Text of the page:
When planning a trip to Montmartre, you should consider visiting the streets, because they're just as picturesque as its many attractions. Take a stroll through Rue de l'Abreuvoir, which connects Place Dalida to the rue des Saules. The street's name comes from an old drinking trough at number fifteen. You'll find a variety of medieval-style buildings along this street, including the house of commandant Henri Lachouque, which features an austerlitz sun on its sundial.
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For art lovers, the 18th arrondissement's Rue Lamarck is a must-see. The street begins at the top of Montmartre and wraps around the hill, passing Rue de Sacre-Coeur basilica. Named after celebrated naturalist Jean-Baptiste de Lamarck, Rue Lamarck was officially opened in 1867. You can even stop for lunch here if you're in the area on a rainy day.
There are many places to stop in Montmartre, including Café de la Galette (which has a famous Instagram account!). While there, don't forget to visit Rue L'Abreuvoir, a 14th century street that is lined with gorgeous buildings. It is also the perfect spot to see wisteria blooms in the spring. This part of Montmartre's historic district is also the perfect location to catch a glimpse of vintage Paris.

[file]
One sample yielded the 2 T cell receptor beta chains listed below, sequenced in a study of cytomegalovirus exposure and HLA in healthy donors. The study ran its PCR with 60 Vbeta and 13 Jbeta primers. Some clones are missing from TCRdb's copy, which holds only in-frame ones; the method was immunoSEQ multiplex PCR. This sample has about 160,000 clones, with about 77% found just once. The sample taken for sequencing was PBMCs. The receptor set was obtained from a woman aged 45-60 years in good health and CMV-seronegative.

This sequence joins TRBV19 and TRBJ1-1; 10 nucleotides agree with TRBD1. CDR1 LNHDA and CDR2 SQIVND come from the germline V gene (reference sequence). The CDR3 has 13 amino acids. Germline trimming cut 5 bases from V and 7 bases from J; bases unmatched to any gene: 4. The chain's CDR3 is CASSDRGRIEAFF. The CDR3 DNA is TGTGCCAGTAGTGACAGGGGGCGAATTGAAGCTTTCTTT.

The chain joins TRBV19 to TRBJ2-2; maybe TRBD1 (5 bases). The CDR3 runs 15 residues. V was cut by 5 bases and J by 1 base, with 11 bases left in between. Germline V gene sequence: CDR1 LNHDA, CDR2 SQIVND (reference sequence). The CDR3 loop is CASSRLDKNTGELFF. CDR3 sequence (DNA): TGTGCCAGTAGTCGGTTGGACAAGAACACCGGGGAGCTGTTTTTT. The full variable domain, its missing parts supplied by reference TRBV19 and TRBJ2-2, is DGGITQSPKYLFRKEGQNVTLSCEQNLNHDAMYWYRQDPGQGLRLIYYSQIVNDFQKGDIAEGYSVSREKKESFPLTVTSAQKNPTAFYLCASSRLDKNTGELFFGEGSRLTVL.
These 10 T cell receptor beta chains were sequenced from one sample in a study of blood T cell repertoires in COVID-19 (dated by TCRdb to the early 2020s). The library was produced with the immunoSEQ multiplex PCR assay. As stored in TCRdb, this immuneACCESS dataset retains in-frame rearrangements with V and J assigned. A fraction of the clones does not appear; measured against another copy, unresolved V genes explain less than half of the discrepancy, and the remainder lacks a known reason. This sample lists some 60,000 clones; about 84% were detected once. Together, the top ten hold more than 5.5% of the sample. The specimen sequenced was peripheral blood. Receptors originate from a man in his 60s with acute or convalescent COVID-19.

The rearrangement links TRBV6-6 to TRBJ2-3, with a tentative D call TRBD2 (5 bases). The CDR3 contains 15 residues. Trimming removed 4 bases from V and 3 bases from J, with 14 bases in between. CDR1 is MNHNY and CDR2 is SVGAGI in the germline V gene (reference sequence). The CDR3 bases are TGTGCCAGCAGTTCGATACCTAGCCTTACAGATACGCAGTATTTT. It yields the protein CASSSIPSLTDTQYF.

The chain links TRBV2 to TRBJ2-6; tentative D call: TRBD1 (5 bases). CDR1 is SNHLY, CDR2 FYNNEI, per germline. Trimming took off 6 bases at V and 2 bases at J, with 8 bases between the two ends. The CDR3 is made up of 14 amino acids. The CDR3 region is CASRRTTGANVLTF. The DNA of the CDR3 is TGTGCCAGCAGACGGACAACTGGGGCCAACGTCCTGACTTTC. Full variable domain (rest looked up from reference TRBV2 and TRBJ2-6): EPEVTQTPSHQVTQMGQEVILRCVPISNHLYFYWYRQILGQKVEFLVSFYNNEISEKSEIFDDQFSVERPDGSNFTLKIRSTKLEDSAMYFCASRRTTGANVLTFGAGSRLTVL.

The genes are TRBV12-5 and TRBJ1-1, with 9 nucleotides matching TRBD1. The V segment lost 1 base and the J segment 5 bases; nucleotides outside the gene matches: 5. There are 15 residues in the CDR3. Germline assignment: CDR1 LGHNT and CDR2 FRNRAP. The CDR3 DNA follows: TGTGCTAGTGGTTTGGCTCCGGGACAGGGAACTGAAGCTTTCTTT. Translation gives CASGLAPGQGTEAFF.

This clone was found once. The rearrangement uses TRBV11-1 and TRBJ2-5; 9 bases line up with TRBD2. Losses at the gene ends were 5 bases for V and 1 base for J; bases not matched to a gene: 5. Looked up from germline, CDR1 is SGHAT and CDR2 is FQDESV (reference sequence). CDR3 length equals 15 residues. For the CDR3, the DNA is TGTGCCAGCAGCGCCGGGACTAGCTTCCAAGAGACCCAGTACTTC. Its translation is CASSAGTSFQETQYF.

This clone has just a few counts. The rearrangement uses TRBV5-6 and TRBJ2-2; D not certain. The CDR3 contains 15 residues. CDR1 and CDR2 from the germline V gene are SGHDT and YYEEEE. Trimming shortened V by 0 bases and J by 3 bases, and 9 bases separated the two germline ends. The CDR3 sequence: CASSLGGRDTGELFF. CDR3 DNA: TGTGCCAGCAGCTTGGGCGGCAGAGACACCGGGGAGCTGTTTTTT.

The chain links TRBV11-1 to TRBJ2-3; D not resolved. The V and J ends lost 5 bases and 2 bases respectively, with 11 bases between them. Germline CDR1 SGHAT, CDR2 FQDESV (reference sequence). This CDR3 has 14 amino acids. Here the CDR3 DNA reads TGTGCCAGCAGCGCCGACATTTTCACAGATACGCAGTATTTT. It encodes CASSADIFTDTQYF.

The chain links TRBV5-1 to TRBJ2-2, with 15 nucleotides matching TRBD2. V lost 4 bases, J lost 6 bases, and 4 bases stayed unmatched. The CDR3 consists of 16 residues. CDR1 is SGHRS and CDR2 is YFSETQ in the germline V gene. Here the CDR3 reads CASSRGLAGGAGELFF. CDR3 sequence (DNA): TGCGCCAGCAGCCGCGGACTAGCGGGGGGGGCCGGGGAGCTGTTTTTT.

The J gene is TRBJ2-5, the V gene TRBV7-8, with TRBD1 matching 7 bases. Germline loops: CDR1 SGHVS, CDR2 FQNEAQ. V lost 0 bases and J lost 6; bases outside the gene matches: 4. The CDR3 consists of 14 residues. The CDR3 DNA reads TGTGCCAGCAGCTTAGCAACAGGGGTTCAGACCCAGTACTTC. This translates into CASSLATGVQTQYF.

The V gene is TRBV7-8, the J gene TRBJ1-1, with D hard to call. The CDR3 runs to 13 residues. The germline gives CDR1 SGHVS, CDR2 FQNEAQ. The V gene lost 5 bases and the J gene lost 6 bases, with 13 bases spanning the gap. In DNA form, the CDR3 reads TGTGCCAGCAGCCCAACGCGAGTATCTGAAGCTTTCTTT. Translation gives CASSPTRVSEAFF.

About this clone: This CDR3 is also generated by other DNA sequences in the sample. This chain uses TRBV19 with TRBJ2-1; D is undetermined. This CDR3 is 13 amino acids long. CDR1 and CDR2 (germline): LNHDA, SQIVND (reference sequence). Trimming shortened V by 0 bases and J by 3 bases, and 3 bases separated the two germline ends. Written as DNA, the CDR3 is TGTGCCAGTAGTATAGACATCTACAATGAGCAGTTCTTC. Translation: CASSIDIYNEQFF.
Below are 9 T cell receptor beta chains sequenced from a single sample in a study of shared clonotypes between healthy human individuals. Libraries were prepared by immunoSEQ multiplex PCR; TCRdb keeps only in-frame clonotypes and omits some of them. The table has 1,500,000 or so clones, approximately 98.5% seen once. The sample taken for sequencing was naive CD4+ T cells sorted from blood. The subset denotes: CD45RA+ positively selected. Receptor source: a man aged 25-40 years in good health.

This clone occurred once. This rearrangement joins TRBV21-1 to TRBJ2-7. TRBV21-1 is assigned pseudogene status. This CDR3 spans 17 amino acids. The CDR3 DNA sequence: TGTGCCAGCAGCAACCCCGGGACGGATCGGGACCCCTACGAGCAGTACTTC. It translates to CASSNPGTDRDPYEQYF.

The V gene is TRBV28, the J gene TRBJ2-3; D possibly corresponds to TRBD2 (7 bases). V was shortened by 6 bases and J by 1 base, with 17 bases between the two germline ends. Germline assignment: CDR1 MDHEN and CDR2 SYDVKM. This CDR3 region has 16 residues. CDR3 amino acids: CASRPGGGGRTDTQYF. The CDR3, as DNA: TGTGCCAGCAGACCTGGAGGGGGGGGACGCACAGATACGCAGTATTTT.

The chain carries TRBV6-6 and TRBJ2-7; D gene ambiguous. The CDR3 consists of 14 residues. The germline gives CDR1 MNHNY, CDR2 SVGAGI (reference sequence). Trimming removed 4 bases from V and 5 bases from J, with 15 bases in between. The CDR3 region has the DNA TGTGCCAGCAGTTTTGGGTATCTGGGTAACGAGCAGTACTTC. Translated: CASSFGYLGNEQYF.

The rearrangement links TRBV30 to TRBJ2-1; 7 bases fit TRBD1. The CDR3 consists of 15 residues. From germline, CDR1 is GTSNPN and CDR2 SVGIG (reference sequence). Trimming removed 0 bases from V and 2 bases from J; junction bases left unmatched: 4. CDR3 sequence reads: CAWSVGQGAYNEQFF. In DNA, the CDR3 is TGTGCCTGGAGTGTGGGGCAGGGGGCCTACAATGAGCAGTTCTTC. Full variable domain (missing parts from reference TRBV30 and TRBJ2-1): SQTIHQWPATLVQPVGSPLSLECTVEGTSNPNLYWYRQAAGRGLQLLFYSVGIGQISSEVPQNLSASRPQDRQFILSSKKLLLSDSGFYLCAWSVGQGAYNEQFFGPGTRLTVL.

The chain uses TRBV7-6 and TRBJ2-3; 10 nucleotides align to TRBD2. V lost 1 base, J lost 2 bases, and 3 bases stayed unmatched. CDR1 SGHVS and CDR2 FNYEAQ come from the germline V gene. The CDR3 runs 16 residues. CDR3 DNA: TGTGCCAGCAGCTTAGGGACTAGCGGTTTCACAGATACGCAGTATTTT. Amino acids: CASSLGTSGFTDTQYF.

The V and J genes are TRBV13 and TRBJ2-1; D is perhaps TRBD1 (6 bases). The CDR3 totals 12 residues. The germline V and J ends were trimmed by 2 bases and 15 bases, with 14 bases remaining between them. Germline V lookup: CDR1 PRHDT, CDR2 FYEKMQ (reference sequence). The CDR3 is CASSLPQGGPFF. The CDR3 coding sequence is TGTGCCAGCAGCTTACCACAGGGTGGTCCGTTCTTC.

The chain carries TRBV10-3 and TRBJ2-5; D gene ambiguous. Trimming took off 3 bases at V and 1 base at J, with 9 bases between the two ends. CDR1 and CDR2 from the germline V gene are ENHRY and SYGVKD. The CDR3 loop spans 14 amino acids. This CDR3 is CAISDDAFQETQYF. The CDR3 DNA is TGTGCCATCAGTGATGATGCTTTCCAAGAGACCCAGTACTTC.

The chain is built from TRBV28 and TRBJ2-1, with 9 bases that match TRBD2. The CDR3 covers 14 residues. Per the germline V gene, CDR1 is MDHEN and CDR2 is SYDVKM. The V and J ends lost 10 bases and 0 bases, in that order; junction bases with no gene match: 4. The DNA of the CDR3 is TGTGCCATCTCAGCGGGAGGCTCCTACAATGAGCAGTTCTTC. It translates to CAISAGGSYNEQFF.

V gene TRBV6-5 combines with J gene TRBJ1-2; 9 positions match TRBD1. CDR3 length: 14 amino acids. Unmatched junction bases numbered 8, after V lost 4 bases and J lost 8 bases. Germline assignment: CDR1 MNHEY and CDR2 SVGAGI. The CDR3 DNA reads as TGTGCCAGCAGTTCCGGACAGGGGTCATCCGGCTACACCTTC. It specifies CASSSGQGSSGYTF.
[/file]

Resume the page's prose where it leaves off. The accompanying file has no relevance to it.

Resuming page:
After you've visited the main street, head to the narrow streets below. Rue Marcadet and Rue Francoeur are two of the most charming streets in Montmartre, and they are the perfect places to eat and drink. Both have a charming old-world feel, with just one lamp post. Despite the hectic nature of the town, they retain the village charm of Montmartre and its former inhabitants.
Another street in Montmartre, Rue Norvins, dates back to the 15th century. The street was documented in the third known street plan of greater Paris in 1672. In 1860, Montmartre's vibrant village past is still evident. It is also one of the most photogenic spots in the district. You can't miss Rue Norvins, which was the main street in the neighborhood when it was a medieval village.
A unique part of Paris, Montmartre is a charming neighborhood. If you've never been there before, it's a great idea to take in the neighborhood's cobblestone streets. You can also catch glimpses of countless artists and cured meats at local stores and bakeries. While exploring Montmartre, don't forget to take in its museums. You'll find plenty of inspiration in this neighborhood.